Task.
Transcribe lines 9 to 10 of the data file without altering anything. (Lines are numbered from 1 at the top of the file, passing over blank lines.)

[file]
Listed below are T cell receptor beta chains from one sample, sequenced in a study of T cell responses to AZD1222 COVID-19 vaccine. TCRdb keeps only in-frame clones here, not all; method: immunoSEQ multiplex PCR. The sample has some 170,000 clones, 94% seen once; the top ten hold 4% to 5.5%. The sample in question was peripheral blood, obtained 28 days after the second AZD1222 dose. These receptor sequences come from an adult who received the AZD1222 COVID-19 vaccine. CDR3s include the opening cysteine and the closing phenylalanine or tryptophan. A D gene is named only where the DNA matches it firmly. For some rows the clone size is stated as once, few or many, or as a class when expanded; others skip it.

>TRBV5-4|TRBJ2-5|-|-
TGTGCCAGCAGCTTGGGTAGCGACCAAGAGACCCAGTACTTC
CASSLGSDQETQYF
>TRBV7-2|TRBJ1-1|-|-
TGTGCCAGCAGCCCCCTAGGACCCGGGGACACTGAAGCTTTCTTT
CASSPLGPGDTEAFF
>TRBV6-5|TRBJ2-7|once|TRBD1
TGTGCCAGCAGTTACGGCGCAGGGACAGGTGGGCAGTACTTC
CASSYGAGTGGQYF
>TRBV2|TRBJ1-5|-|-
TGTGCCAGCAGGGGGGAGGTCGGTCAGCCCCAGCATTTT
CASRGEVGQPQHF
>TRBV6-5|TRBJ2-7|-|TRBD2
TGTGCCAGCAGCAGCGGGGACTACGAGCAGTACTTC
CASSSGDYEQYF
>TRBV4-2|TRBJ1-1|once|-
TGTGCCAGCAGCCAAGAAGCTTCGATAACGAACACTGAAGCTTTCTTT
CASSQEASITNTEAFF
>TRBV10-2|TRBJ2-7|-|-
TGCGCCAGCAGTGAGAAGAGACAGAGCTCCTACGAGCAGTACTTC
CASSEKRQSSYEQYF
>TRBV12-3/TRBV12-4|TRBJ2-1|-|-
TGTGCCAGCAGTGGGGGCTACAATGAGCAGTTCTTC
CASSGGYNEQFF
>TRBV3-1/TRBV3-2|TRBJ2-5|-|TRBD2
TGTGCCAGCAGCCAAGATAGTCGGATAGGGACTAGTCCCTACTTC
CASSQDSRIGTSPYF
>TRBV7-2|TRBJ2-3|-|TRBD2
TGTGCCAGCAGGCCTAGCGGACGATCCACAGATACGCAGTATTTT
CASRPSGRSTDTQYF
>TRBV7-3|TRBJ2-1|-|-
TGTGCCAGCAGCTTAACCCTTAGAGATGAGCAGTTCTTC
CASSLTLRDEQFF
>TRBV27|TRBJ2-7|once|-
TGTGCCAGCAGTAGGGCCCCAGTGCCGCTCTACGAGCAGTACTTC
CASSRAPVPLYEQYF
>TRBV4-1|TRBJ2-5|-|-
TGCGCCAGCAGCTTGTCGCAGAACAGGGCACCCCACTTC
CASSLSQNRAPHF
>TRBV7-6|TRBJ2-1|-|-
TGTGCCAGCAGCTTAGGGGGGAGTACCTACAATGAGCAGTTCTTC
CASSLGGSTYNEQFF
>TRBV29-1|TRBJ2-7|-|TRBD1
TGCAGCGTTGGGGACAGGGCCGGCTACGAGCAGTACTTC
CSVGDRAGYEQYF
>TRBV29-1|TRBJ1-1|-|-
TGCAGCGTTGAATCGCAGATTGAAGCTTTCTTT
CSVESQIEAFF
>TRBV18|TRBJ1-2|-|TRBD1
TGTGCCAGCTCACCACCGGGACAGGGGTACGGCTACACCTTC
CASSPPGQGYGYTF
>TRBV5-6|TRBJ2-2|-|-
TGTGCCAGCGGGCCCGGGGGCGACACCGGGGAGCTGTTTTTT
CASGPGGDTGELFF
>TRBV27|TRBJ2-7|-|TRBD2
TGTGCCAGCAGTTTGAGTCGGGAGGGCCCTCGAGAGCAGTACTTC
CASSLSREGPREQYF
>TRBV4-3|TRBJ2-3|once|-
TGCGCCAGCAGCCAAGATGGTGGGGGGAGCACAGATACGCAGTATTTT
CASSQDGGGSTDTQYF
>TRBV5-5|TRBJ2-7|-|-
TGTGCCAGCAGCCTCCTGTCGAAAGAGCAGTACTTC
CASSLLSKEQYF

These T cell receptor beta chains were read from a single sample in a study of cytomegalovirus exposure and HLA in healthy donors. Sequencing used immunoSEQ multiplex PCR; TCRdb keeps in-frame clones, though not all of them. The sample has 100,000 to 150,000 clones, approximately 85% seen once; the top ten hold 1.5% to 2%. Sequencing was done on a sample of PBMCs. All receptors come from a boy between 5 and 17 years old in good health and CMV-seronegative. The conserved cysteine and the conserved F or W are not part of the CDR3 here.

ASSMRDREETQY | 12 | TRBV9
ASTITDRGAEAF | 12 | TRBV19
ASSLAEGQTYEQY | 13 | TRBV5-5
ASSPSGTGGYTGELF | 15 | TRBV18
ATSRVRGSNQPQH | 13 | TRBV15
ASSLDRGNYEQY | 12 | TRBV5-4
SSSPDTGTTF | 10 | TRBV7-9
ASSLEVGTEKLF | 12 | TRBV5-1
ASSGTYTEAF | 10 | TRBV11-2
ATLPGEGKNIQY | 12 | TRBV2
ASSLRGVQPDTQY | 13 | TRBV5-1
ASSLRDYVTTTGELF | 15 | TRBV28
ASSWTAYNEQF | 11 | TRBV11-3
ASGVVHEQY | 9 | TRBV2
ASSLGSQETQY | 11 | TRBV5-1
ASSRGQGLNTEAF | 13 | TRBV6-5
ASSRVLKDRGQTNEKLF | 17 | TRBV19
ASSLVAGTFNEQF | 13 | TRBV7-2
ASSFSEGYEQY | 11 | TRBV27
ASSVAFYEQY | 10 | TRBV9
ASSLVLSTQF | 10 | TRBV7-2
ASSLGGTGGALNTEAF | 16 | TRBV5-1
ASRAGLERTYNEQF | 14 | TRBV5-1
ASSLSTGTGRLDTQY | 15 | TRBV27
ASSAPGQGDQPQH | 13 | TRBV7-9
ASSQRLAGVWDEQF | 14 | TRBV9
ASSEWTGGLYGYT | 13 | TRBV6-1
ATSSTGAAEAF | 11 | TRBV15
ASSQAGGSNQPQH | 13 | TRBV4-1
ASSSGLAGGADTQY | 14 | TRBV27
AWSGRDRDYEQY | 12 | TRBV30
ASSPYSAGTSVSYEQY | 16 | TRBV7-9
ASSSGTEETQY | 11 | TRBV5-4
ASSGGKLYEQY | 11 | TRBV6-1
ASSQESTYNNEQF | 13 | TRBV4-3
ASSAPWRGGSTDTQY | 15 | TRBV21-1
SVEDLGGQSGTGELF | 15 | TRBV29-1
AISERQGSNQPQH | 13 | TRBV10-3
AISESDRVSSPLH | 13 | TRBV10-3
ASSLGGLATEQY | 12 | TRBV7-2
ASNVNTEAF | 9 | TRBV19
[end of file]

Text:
TGTGCCAGCAGTTACGGCGCAGGGACAGGTGGGCAGTACTTC
CASSYGAGTGGQYF